It’s time to talk about Landry Jones. The Pittsburgh Steelers drafted him in the fourth round of the 2013 NFL Draft with an eye not toward him developing into a capable starting quarterback, but rather backup quarterback that could learn under Ben Roethlisberger in the late stages of his career.
He did that. But now he is scheduled to become an unrestricted free agent. And the Steelers really don’t have any other particularly lucrative alternatives to re-signing him at the moment. Jones is far from being one of the most popular players on the roster but he has done much better than many give him credit for.
I often like to bring up something that I call the Next Man Up Syndrome. It’s the idea that the fan base will always clamor for a starter’s backup to see more playing time whenever that starter is struggling or is yet to be established.
Only in this case we have the next man up to the next man up. I would not be surprised if we took a poll today and found that the average Pittsburgh Steelers fan would rather head into the 2017 season with Zach Mettenberger as Roethlisberger’s backup rather than Jones.
This despite the fact that Mettenberger has never won a game just because he did a reasonably presentable job against the Steelers a couple of years ago in what was pretty clearly the best game of his career and featured William Gay being foolishly beaten on a double move just before halftime.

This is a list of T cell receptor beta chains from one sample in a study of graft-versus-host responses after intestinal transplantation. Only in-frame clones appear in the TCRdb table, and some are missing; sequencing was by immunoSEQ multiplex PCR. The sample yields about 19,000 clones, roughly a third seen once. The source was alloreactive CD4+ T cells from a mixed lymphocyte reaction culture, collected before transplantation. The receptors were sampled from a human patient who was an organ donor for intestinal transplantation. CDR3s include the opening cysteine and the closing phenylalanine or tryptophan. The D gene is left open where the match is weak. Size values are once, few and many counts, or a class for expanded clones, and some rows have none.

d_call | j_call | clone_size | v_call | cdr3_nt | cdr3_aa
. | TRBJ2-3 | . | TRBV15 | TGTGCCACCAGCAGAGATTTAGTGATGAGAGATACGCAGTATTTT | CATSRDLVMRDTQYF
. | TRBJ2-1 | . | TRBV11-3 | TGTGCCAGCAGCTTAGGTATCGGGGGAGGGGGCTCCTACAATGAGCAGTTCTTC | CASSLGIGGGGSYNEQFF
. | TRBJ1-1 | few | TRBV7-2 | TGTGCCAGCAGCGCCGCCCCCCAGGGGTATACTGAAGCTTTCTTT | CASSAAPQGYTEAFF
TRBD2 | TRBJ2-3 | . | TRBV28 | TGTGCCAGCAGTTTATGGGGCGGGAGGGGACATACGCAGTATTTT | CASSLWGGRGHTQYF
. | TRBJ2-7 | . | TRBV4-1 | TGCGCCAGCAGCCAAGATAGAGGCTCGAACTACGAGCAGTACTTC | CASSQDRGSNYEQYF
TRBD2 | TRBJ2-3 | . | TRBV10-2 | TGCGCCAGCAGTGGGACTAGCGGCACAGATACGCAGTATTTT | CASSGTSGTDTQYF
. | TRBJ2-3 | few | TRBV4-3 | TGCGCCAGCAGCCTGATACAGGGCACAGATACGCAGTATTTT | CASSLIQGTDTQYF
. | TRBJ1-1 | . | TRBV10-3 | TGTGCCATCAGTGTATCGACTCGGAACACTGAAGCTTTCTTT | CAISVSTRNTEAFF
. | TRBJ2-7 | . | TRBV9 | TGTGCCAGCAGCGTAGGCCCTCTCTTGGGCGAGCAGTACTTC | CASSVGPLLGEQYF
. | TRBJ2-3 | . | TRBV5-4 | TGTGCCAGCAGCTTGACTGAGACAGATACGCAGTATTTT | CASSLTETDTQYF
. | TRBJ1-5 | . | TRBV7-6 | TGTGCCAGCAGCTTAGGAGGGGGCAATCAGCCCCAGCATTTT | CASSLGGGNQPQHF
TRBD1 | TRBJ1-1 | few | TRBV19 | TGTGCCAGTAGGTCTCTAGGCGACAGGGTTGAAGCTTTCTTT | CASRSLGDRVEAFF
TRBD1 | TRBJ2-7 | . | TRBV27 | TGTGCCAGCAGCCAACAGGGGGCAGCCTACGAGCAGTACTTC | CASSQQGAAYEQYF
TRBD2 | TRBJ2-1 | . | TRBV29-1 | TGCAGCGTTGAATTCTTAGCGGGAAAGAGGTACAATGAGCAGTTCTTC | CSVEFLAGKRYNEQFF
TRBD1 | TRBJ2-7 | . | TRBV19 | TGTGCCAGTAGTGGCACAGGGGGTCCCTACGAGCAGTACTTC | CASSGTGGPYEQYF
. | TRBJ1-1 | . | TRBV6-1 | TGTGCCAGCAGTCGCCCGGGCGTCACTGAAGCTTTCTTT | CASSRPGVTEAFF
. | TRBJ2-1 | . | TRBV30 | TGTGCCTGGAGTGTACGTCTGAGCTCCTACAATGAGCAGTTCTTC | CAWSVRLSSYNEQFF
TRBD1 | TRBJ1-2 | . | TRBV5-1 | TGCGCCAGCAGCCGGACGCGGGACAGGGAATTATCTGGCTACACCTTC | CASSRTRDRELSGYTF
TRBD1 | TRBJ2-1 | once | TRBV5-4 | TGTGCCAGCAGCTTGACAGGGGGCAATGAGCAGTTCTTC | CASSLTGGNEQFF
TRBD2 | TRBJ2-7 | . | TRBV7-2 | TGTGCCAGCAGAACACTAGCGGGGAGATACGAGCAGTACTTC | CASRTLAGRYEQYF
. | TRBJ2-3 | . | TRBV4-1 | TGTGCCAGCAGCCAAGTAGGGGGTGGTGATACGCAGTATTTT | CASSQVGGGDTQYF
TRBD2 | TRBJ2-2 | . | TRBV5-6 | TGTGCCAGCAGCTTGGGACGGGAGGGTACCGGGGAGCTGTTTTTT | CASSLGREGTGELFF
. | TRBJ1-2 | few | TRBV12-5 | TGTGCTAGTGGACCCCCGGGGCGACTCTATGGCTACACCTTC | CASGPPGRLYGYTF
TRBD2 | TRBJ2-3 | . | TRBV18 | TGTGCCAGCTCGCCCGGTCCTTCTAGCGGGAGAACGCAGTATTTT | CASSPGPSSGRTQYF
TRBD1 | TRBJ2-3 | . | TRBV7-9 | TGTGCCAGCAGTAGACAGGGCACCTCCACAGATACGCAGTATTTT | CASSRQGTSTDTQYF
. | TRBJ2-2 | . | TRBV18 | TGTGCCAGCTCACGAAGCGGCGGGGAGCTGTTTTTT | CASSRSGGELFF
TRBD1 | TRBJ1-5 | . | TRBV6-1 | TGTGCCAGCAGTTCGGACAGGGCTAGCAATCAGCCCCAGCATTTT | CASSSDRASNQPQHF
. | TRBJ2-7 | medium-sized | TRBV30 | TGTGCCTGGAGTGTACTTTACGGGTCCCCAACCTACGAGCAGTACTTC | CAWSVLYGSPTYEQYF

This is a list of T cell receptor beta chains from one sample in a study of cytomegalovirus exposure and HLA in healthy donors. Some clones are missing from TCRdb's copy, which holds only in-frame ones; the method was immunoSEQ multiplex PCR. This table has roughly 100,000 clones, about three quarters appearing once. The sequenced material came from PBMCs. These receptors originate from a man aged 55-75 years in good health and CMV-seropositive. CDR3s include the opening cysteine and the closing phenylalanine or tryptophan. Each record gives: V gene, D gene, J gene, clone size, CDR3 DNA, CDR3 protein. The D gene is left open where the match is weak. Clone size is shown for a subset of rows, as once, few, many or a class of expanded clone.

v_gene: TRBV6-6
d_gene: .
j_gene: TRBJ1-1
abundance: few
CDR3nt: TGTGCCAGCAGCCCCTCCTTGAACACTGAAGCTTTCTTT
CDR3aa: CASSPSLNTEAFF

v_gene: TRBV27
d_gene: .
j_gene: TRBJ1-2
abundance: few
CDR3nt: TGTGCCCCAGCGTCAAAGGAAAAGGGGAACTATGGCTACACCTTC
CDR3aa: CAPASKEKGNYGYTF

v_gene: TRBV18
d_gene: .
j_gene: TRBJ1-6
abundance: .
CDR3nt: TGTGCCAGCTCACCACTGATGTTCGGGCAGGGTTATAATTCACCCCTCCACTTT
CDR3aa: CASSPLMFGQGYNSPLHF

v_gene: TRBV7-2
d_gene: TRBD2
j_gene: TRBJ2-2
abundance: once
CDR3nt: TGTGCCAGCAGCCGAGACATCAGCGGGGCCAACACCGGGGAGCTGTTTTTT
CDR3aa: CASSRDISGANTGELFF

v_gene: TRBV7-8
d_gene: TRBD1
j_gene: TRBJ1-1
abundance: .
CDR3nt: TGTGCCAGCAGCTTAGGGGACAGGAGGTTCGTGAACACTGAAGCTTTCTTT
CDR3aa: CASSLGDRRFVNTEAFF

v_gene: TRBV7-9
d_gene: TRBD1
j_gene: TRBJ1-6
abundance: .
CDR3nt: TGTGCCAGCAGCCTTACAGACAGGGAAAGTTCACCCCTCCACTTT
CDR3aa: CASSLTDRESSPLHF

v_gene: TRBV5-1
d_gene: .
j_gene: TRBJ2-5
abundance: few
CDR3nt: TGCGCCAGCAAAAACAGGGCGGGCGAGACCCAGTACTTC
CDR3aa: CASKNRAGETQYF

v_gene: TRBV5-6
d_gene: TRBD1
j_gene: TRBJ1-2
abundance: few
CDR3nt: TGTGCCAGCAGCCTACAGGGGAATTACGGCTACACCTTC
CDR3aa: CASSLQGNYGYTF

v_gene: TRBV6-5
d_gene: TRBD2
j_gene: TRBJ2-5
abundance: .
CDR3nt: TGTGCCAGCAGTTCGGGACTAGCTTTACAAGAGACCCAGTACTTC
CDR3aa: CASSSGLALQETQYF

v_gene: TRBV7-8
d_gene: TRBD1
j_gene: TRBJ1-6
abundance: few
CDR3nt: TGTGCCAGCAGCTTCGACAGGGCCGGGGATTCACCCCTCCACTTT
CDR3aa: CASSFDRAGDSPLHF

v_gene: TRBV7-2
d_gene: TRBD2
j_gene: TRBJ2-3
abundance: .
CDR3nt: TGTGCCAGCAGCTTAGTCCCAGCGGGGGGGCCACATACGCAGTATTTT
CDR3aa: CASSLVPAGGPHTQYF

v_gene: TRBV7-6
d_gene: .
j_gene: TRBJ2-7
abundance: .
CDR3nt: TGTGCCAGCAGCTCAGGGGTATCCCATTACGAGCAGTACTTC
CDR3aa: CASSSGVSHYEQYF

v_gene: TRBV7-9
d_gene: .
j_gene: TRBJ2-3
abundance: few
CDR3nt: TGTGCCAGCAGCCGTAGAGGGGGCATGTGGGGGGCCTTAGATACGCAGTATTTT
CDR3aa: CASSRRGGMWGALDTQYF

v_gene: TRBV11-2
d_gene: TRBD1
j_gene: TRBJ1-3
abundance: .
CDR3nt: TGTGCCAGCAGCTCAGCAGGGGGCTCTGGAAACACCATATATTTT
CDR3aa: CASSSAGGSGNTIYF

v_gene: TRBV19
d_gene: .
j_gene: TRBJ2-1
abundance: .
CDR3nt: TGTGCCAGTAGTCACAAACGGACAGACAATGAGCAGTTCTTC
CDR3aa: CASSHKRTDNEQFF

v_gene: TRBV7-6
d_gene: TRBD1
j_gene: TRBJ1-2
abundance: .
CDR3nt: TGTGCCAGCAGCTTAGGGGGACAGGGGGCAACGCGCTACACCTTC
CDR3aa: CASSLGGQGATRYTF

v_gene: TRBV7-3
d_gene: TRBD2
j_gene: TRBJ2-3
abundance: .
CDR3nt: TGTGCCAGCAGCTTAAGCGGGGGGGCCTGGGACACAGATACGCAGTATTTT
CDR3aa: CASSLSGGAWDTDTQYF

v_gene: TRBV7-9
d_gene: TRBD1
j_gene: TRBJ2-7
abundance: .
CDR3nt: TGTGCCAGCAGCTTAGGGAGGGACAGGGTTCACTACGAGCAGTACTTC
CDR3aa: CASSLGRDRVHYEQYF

This despite the fact that there has been virtually nothing positive from anybody who covers the Steelers’ practices about Mettenberger’s development. Beat writers used to joke that Jones made the Steelers’ struggling cornerbacks look good. I don’t want to know what would be written about Mettenberger if he were to become relevant.
Jones showed enough in his two starts this year to know that the Steelers should be able to run their offense as long as he has the pieces around him that are available to Roethlisberger. And though it might have come against the Browns, he showed that he can do well even without some key members of the supporting cast.
Pittsburgh wanted Jones to develop into a legitimate backup quarterback. He has gotten to that point now in his career, even if it took a bit longer than they were originally hoping that it would. It would make little sense provided that the financials are in order to let him walk in free agency now that he has lived up to his draft status.